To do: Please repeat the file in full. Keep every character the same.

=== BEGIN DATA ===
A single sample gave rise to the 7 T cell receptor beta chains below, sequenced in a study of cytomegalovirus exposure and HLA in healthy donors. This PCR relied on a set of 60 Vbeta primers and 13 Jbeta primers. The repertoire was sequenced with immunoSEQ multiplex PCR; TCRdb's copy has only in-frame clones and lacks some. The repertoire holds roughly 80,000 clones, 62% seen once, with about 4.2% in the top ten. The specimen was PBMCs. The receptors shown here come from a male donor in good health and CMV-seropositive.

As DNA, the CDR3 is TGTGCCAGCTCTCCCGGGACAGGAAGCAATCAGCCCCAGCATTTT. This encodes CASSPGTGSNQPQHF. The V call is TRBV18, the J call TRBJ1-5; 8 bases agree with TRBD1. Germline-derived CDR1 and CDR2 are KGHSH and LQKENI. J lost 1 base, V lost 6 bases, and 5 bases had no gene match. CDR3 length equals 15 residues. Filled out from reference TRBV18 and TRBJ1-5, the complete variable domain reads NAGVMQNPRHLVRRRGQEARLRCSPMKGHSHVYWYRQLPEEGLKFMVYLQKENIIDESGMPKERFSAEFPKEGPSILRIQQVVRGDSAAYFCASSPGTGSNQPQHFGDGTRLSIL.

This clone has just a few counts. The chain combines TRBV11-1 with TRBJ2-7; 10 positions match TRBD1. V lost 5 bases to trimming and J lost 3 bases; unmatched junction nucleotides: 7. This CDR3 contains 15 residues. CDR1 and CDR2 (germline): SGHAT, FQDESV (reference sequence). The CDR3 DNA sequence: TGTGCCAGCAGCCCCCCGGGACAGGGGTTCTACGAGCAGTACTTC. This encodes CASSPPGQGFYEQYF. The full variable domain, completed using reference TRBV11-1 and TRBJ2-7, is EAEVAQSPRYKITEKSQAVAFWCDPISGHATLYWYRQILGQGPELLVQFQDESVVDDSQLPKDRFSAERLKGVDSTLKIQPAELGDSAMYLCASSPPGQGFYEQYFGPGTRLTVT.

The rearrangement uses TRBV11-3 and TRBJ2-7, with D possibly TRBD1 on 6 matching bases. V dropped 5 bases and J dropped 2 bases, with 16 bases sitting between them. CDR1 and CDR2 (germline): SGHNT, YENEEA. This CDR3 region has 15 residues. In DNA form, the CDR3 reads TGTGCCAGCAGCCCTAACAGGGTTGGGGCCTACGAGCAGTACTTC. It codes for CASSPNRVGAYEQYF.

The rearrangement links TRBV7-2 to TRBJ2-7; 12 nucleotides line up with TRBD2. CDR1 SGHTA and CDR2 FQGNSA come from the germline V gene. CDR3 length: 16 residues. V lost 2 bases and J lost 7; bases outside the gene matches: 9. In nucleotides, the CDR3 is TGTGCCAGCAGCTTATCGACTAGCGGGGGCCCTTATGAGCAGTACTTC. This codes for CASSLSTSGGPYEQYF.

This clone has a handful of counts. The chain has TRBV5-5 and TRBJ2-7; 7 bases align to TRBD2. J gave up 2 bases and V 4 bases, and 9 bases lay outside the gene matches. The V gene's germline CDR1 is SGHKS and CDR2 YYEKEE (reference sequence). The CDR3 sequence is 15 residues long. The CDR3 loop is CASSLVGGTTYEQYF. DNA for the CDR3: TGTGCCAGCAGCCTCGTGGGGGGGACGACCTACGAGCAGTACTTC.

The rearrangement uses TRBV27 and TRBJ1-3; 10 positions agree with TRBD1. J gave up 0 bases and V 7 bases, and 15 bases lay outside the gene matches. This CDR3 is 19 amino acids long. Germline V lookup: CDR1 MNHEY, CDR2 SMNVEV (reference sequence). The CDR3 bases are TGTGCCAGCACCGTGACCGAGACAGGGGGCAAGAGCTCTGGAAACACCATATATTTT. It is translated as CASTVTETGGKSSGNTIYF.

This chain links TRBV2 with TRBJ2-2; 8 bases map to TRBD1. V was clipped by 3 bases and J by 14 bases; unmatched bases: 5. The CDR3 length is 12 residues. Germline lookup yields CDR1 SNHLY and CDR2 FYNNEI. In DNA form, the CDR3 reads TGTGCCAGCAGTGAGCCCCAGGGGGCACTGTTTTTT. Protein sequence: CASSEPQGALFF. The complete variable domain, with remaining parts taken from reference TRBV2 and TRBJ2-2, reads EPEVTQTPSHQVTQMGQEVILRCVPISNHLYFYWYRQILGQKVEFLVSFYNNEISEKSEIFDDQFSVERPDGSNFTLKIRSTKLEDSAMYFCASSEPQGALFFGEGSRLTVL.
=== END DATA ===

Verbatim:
A single sample gave rise to the 7 T cell receptor beta chains below, sequenced in a study of cytomegalovirus exposure and HLA in healthy donors. This PCR relied on a set of 60 Vbeta primers and 13 Jbeta primers. The repertoire was sequenced with immunoSEQ multiplex PCR; TCRdb's copy has only in-frame clones and lacks some. The repertoire holds roughly 80,000 clones, 62% seen once, with about 4.2% in the top ten. The specimen was PBMCs. The receptors shown here come from a male donor in good health and CMV-seropositive.

As DNA, the CDR3 is TGTGCCAGCTCTCCCGGGACAGGAAGCAATCAGCCCCAGCATTTT. This encodes CASSPGTGSNQPQHF. The V call is TRBV18, the J call TRBJ1-5; 8 bases agree with TRBD1. Germline-derived CDR1 and CDR2 are KGHSH and LQKENI. J lost 1 base, V lost 6 bases, and 5 bases had no gene match. CDR3 length equals 15 residues. Filled out from reference TRBV18 and TRBJ1-5, the complete variable domain reads NAGVMQNPRHLVRRRGQEARLRCSPMKGHSHVYWYRQLPEEGLKFMVYLQKENIIDESGMPKERFSAEFPKEGPSILRIQQVVRGDSAAYFCASSPGTGSNQPQHFGDGTRLSIL.

This clone has just a few counts. The chain combines TRBV11-1 with TRBJ2-7; 10 positions match TRBD1. V lost 5 bases to trimming and J lost 3 bases; unmatched junction nucleotides: 7. This CDR3 contains 15 residues. CDR1 and CDR2 (germline): SGHAT, FQDESV (reference sequence). The CDR3 DNA sequence: TGTGCCAGCAGCCCCCCGGGACAGGGGTTCTACGAGCAGTACTTC. This encodes CASSPPGQGFYEQYF. The full variable domain, completed using reference TRBV11-1 and TRBJ2-7, is EAEVAQSPRYKITEKSQAVAFWCDPISGHATLYWYRQILGQGPELLVQFQDESVVDDSQLPKDRFSAERLKGVDSTLKIQPAELGDSAMYLCASSPPGQGFYEQYFGPGTRLTVT.

The rearrangement uses TRBV11-3 and TRBJ2-7, with D possibly TRBD1 on 6 matching bases. V dropped 5 bases and J dropped 2 bases, with 16 bases sitting between them. CDR1 and CDR2 (germline): SGHNT, YENEEA. This CDR3 region has 15 residues. In DNA form, the CDR3 reads TGTGCCAGCAGCCCTAACAGGGTTGGGGCCTACGAGCAGTACTTC. It codes for CASSPNRVGAYEQYF.

The rearrangement links TRBV7-2 to TRBJ2-7; 12 nucleotides line up with TRBD2. CDR1 SGHTA and CDR2 FQGNSA come from the germline V gene. CDR3 length: 16 residues. V lost 2 bases and J lost 7; bases outside the gene matches: 9. In nucleotides, the CDR3 is TGTGCCAGCAGCTTATCGACTAGCGGGGGCCCTTATGAGCAGTACTTC. This codes for CASSLSTSGGPYEQYF.

This clone has a handful of counts. The chain has TRBV5-5 and TRBJ2-7; 7 bases align to TRBD2. J gave up 2 bases and V 4 bases, and 9 bases lay outside the gene matches. The V gene's germline CDR1 is SGHKS and CDR2 YYEKEE (reference sequence). The CDR3 sequence is 15 residues long. The CDR3 loop is CASSLVGGTTYEQYF. DNA for the CDR3: TGTGCCAGCAGCCTCGTGGGGGGGACGACCTACGAGCAGTACTTC.

The rearrangement uses TRBV27 and TRBJ1-3; 10 positions agree with TRBD1. J gave up 0 bases and V 7 bases, and 15 bases lay outside the gene matches. This CDR3 is 19 amino acids long. Germline V lookup: CDR1 MNHEY, CDR2 SMNVEV (reference sequence). The CDR3 bases are TGTGCCAGCACCGTGACCGAGACAGGGGGCAAGAGCTCTGGAAACACCATATATTTT. It is translated as CASTVTETGGKSSGNTIYF.

This chain links TRBV2 with TRBJ2-2; 8 bases map to TRBD1. V was clipped by 3 bases and J by 14 bases; unmatched bases: 5. The CDR3 length is 12 residues. Germline lookup yields CDR1 SNHLY and CDR2 FYNNEI. In DNA form, the CDR3 reads TGTGCCAGCAGTGAGCCCCAGGGGGCACTGTTTTTT. Protein sequence: CASSEPQGALFF. The complete variable domain, with remaining parts taken from reference TRBV2 and TRBJ2-2, reads EPEVTQTPSHQVTQMGQEVILRCVPISNHLYFYWYRQILGQKVEFLVSFYNNEISEKSEIFDDQFSVERPDGSNFTLKIRSTKLEDSAMYFCASSEPQGALFFGEGSRLTVL.